7 Mounjaro alternatives: other options to consider
LAST UPDATED: Jun 05, 2023
5 MIN READ
Mounjaro (tirzepatide) is part of a family of drugs known as glucagon-like peptide-1 (GLP-1) receptor agonists, but it sets itself apart as a so-called dual-action GLP-1/GIP (more on that below). GLP-1 medications help people with type 2 diabetes control their blood sugar, and can help people with obesity or overweight lose weight. While Mounjaro is one such medication, there are several alternatives, including Ozempic, Wegovy, and others.
Get access to GLP-1 medication (if prescribed) and 1:1 support to meet your weight goals
What is Mounjaro (tirzepatide)?
Mounjaro (tirzepatide) is a prescription injectable medication that was approved by the U.S. Food and Drug Administration (FDA) in 2022 to control blood sugar levels in people with type 2 diabetes, when used in combination with diet and exercise. The FDA is expected to approve Mounjaro for weight loss sometime in 2023 once new data from tirzepatide weight loss trials are available. Until then, health providers may prescribe the drug off-label for weight loss.
While Mounjaro is part of the bigger GLP-1 drug family, it’s actually a bit different from other medications that are GLP-1 agonists, like Ozempic and Wegovy. That’s because Mounjaro is a dual GLP-1/GIP (glucose-dependent insulinotropic polypeptide) receptor agonist, meaning it works on two different receptors. This dual capability may make Mounjaro more effective at weight loss and glycemic control than similar GLP-1 medications that target only one receptor.
Mounjaro works by activating GLP-1 and GIP receptors in the brain and the pancreas. GLP-1 and GIP are two peptide hormones that play a role in insulin secretion, appetite regulation, and gastric emptying (the process in which food leaves your stomach and enters the small intestine). Mounjaro effectively regulates insulin secretion from the pancreas after you eat, helping control blood sugar levels. It also slows down gastric emptying and sends signals to your brain that you’re full, so you eat less and lose weight.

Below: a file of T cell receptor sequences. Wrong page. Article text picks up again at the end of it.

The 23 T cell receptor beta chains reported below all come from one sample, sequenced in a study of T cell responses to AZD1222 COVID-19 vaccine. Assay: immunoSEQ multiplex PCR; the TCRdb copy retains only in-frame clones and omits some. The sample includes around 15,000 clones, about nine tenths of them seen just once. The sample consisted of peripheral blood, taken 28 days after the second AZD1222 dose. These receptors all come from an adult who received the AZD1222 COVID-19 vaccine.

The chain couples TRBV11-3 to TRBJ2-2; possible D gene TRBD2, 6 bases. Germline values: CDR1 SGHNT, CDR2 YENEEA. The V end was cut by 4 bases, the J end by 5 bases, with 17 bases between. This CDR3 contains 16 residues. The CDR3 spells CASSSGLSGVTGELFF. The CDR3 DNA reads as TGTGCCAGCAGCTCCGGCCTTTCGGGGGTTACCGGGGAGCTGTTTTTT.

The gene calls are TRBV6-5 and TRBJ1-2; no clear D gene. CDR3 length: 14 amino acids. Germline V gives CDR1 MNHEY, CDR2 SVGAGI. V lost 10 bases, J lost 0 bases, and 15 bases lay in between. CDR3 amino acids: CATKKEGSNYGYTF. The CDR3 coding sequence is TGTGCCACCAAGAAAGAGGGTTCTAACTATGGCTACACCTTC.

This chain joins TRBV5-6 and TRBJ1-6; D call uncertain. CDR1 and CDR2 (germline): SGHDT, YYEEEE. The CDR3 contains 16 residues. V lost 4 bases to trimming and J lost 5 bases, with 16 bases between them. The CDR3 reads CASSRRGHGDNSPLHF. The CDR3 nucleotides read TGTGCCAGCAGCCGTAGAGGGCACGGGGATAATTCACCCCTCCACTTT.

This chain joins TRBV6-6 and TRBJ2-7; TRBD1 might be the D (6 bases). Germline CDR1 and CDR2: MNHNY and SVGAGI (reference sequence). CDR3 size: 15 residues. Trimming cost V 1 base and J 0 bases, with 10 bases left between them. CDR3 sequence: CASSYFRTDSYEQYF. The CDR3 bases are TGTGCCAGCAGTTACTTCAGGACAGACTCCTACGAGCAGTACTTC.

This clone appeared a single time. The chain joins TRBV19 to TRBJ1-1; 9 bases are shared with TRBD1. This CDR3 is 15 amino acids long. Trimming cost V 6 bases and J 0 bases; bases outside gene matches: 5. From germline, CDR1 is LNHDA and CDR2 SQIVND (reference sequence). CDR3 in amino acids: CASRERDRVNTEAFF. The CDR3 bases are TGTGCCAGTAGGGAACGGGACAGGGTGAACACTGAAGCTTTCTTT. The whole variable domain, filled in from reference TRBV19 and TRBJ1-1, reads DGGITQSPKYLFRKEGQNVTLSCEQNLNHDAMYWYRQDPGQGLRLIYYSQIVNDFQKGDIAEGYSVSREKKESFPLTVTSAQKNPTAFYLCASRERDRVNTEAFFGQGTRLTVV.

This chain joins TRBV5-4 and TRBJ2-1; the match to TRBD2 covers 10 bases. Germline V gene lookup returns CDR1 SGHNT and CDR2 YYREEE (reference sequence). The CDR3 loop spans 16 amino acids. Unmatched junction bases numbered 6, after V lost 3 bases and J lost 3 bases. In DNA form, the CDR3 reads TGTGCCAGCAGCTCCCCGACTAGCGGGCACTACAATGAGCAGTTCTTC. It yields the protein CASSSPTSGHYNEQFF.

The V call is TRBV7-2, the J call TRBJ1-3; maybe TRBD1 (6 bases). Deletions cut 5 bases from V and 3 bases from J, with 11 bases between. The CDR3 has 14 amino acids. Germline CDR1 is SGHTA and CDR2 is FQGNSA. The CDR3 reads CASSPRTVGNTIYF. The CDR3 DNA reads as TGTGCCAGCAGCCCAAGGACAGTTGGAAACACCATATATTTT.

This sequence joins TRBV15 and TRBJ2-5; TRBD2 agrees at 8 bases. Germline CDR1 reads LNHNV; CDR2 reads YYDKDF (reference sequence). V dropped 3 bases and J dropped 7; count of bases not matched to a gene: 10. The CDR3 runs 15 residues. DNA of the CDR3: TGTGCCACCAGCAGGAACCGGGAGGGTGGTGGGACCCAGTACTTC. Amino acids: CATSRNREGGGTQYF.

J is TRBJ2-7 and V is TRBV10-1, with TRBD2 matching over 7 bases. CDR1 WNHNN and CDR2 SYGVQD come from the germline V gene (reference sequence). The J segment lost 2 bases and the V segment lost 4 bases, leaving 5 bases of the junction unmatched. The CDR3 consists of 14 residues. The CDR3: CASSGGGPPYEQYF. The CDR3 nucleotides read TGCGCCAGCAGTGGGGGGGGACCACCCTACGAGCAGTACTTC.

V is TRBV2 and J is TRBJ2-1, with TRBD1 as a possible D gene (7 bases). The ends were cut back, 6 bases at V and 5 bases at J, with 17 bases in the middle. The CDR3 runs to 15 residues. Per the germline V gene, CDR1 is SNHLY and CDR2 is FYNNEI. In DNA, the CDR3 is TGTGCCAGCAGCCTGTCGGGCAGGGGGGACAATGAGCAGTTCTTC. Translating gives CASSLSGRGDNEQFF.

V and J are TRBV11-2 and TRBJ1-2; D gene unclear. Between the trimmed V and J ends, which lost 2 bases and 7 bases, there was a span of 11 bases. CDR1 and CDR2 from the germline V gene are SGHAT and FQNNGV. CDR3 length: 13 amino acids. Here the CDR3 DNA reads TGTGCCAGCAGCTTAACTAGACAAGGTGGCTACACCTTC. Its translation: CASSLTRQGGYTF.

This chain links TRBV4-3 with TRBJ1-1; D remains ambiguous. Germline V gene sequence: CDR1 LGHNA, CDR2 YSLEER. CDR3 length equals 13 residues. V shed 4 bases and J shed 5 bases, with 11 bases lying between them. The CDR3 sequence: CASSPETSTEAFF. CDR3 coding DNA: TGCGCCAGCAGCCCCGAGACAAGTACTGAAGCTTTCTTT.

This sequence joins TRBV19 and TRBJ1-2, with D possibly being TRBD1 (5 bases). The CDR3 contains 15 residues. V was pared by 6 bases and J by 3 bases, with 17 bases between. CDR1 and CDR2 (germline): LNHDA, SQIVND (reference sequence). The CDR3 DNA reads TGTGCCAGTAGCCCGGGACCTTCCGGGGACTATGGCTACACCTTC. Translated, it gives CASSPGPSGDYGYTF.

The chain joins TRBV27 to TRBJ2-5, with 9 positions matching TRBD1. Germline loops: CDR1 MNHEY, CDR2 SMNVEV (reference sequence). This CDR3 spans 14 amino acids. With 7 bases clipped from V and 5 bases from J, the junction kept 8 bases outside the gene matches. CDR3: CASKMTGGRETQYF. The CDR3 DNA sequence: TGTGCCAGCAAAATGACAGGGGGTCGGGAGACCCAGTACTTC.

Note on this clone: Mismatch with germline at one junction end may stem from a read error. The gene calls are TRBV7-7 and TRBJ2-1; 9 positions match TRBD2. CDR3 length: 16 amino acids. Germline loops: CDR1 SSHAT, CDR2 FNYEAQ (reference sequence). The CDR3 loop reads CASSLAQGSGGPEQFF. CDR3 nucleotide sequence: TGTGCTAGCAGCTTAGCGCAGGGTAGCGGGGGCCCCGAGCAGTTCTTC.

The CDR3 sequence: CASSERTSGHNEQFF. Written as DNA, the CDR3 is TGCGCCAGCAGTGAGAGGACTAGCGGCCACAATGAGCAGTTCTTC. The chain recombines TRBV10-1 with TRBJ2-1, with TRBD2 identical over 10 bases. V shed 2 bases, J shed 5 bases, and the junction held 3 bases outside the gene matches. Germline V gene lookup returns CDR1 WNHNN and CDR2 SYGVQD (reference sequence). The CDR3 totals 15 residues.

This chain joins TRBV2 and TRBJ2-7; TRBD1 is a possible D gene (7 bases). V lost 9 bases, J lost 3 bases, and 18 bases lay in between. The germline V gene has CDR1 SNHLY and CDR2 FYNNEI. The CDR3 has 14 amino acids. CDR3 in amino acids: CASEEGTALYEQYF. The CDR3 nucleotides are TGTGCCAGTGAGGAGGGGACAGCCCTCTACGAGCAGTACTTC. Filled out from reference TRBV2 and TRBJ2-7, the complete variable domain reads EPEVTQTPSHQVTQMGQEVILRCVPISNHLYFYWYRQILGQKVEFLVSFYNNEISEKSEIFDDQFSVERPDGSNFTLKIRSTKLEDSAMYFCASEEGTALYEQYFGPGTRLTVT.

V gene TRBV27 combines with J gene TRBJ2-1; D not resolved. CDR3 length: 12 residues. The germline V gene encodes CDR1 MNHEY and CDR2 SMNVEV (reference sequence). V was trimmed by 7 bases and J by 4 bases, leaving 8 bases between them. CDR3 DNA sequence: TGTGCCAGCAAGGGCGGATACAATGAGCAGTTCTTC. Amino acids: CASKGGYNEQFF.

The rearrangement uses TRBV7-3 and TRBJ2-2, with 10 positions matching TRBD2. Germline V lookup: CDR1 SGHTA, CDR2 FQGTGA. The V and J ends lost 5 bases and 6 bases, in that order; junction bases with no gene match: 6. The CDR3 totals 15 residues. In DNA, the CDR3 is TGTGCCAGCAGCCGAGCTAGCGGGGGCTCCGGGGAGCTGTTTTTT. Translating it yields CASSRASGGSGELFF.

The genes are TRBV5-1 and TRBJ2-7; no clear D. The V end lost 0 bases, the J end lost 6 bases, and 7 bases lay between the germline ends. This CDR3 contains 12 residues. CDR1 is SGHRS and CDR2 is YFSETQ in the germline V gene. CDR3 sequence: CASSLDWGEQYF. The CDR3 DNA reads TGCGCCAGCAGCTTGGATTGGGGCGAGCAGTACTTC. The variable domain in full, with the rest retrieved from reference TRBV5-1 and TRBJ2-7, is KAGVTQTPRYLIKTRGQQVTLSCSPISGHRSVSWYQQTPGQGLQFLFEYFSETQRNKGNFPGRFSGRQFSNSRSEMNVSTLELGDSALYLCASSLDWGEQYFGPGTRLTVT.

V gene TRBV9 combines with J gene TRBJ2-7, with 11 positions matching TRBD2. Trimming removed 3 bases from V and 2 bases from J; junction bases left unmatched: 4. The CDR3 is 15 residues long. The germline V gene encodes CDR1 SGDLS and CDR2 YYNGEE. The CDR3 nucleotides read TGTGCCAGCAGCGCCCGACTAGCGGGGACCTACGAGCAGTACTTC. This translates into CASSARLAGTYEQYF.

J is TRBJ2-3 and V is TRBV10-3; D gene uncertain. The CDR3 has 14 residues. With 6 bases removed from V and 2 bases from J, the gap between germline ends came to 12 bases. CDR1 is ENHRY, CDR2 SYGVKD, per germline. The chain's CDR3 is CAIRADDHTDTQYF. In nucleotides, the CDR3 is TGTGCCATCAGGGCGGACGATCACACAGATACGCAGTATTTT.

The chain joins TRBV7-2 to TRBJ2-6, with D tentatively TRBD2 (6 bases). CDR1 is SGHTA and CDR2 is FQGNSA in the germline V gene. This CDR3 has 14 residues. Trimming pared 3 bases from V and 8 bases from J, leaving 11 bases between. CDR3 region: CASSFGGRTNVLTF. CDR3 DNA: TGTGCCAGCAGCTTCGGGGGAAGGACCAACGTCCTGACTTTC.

Mounjaro is injected once a week, under the skin of the upper arm, thigh, or abdomen. Each pen of Mounjaro contains one dose. To minimize side effects, providers typically prescribe a starting dosage of 2.5 mg, and titrate the dose up every four weeks, until the maximum effective dosage is reached. Dosage strengths of Mounjaro include 2.5 mg, 5 mg, 10 mg, 12.5 mg and 15 mg.
Upset stomach or indigestion
Mounjaro Important Safety Information: Read more about serious warnings and safety info.
7 Mounjaro alternatives
If you’re interested in how other diabetes and weight loss medications compare against Mounjaro, read on. Here are seven other GLP-1 medications that may be prescribed to manage blood sugar levels or help with weight loss.
Ozempic (semaglutide) is a once-weekly injectable medication that helps control blood sugar levels in type 2 diabetes. In addition to helping control blood glucose, Ozempic also reduces the risk of experiencing a major cardiovascular event — like heart attack, stroke, or death — in people who have both type 2 diabetes and heart disease.
In a study comparing Ozempic and Mounjaro directly, all three dosages of Mounjaro (5 mg, 10 mg, and 15 mg) outperformed the 1 mg dosage of Ozempic. Blood sugar control was improved to a larger extent on Mounjaro and people lost more weight. For example, those taking the 15 mg dose of Mounjaro lost nearly twice as much body weight as those taking Ozempic. However, people taking Ozempic experienced fewer gastrointestinal side effects, including less nausea, diarrhea, and vomiting. People taking Mounjaro were also more likely to experience serious side effects like hypoglycemia.
Another study compared the highest maximum dose of Ozempic (2 mg) vs. the three doses of Mounjaro. At both weight loss and glycemic control, the higher 2 mg dose of Ozempic was comparable to the 5 mg dose Mounjaro. However, people still lost more weight, and experienced larger improvements in their blood sugar, on the higher 10 mg and 15 mg doses of Mounjaro than those taking 2 mg of Ozempic.
Ozempic Important Safety Information: Read more about serious warnings and safety info.
Wegovy (semaglutide) contains the same active ingredient as Ozempic, but is FDA-approved for weight management instead of type 2 diabetes. In addition to a reduced-calorie diet and increased exercise, Wegovy may be prescribed to people with a body mass index (BMI) of 30 and higher, or 27 and above if they have a weight-related health condition like type 2 diabetes, high cholesterol, or high blood pressure. Wegovy also differs from Mounjaro in that it is approved to treat children ages 12 and older in addition to adults.